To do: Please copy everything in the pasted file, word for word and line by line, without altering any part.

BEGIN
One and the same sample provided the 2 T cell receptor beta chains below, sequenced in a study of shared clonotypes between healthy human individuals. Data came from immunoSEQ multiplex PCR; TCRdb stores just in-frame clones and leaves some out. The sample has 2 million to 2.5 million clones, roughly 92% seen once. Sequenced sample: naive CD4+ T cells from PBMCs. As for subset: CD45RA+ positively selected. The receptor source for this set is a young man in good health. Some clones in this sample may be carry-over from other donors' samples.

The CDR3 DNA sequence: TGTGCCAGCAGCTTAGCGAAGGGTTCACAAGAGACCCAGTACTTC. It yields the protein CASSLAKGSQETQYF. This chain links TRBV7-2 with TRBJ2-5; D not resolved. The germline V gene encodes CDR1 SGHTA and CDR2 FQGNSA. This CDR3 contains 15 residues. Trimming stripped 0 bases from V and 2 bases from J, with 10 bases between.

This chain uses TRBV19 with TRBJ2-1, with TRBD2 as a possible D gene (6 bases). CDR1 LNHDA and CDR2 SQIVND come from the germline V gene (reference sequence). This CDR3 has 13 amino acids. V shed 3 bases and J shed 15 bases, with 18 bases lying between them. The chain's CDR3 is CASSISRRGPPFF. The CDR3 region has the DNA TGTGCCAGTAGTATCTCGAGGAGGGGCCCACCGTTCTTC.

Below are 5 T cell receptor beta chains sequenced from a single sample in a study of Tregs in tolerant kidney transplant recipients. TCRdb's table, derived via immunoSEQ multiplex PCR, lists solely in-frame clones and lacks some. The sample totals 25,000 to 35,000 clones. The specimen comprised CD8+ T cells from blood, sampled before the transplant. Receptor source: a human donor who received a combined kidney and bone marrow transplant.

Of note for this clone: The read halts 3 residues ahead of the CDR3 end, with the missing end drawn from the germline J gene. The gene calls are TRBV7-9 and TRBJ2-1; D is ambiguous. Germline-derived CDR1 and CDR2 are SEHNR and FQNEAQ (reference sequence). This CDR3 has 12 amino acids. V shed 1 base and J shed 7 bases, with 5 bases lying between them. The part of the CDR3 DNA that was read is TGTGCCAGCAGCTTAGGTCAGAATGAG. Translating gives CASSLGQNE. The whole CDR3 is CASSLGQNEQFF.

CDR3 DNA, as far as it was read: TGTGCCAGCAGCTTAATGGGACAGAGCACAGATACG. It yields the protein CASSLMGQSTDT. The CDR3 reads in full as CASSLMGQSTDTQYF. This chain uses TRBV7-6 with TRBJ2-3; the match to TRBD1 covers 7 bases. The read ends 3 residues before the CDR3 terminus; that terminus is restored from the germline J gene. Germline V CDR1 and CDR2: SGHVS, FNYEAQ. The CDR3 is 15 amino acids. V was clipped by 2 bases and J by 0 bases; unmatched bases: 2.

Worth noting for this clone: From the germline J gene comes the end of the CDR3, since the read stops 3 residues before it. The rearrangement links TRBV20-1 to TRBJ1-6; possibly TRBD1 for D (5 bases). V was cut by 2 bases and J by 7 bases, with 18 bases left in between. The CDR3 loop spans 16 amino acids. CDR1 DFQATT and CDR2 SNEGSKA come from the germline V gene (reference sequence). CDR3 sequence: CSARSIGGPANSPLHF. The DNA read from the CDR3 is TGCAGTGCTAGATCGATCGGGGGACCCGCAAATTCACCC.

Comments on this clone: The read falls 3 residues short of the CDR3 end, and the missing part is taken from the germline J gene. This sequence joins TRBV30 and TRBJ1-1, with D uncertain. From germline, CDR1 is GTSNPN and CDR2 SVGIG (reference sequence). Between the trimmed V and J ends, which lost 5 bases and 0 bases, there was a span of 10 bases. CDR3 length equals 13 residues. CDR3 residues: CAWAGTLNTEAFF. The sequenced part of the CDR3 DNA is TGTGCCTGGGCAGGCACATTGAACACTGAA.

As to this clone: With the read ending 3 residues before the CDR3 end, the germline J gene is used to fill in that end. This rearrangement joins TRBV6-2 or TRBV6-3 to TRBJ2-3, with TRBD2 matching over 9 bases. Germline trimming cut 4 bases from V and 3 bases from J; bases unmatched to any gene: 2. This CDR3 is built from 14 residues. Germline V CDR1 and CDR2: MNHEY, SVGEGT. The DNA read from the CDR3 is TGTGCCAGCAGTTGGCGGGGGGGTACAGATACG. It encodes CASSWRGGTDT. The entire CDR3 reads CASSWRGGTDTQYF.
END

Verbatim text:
One and the same sample provided the 2 T cell receptor beta chains below, sequenced in a study of shared clonotypes between healthy human individuals. Data came from immunoSEQ multiplex PCR; TCRdb stores just in-frame clones and leaves some out. The sample has 2 million to 2.5 million clones, roughly 92% seen once. Sequenced sample: naive CD4+ T cells from PBMCs. As for subset: CD45RA+ positively selected. The receptor source for this set is a young man in good health. Some clones in this sample may be carry-over from other donors' samples.

The CDR3 DNA sequence: TGTGCCAGCAGCTTAGCGAAGGGTTCACAAGAGACCCAGTACTTC. It yields the protein CASSLAKGSQETQYF. This chain links TRBV7-2 with TRBJ2-5; D not resolved. The germline V gene encodes CDR1 SGHTA and CDR2 FQGNSA. This CDR3 contains 15 residues. Trimming stripped 0 bases from V and 2 bases from J, with 10 bases between.

This chain uses TRBV19 with TRBJ2-1, with TRBD2 as a possible D gene (6 bases). CDR1 LNHDA and CDR2 SQIVND come from the germline V gene (reference sequence). This CDR3 has 13 amino acids. V shed 3 bases and J shed 15 bases, with 18 bases lying between them. The chain's CDR3 is CASSISRRGPPFF. The CDR3 region has the DNA TGTGCCAGTAGTATCTCGAGGAGGGGCCCACCGTTCTTC.

Below are 5 T cell receptor beta chains sequenced from a single sample in a study of Tregs in tolerant kidney transplant recipients. TCRdb's table, derived via immunoSEQ multiplex PCR, lists solely in-frame clones and lacks some. The sample totals 25,000 to 35,000 clones. The specimen comprised CD8+ T cells from blood, sampled before the transplant. Receptor source: a human donor who received a combined kidney and bone marrow transplant.

Of note for this clone: The read halts 3 residues ahead of the CDR3 end, with the missing end drawn from the germline J gene. The gene calls are TRBV7-9 and TRBJ2-1; D is ambiguous. Germline-derived CDR1 and CDR2 are SEHNR and FQNEAQ (reference sequence). This CDR3 has 12 amino acids. V shed 1 base and J shed 7 bases, with 5 bases lying between them. The part of the CDR3 DNA that was read is TGTGCCAGCAGCTTAGGTCAGAATGAG. Translating gives CASSLGQNE. The whole CDR3 is CASSLGQNEQFF.

CDR3 DNA, as far as it was read: TGTGCCAGCAGCTTAATGGGACAGAGCACAGATACG. It yields the protein CASSLMGQSTDT. The CDR3 reads in full as CASSLMGQSTDTQYF. This chain uses TRBV7-6 with TRBJ2-3; the match to TRBD1 covers 7 bases. The read ends 3 residues before the CDR3 terminus; that terminus is restored from the germline J gene. Germline V CDR1 and CDR2: SGHVS, FNYEAQ. The CDR3 is 15 amino acids. V was clipped by 2 bases and J by 0 bases; unmatched bases: 2.

Worth noting for this clone: From the germline J gene comes the end of the CDR3, since the read stops 3 residues before it. The rearrangement links TRBV20-1 to TRBJ1-6; possibly TRBD1 for D (5 bases). V was cut by 2 bases and J by 7 bases, with 18 bases left in between. The CDR3 loop spans 16 amino acids. CDR1 DFQATT and CDR2 SNEGSKA come from the germline V gene (reference sequence). CDR3 sequence: CSARSIGGPANSPLHF. The DNA read from the CDR3 is TGCAGTGCTAGATCGATCGGGGGACCCGCAAATTCACCC.

Comments on this clone: The read falls 3 residues short of the CDR3 end, and the missing part is taken from the germline J gene. This sequence joins TRBV30 and TRBJ1-1, with D uncertain. From germline, CDR1 is GTSNPN and CDR2 SVGIG (reference sequence). Between the trimmed V and J ends, which lost 5 bases and 0 bases, there was a span of 10 bases. CDR3 length equals 13 residues. CDR3 residues: CAWAGTLNTEAFF. The sequenced part of the CDR3 DNA is TGTGCCTGGGCAGGCACATTGAACACTGAA.

As to this clone: With the read ending 3 residues before the CDR3 end, the germline J gene is used to fill in that end. This rearrangement joins TRBV6-2 or TRBV6-3 to TRBJ2-3, with TRBD2 matching over 9 bases. Germline trimming cut 4 bases from V and 3 bases from J; bases unmatched to any gene: 2. This CDR3 is built from 14 residues. Germline V CDR1 and CDR2: MNHEY, SVGEGT. The DNA read from the CDR3 is TGTGCCAGCAGTTGGCGGGGGGGTACAGATACG. It encodes CASSWRGGTDT. The entire CDR3 reads CASSWRGGTDTQYF.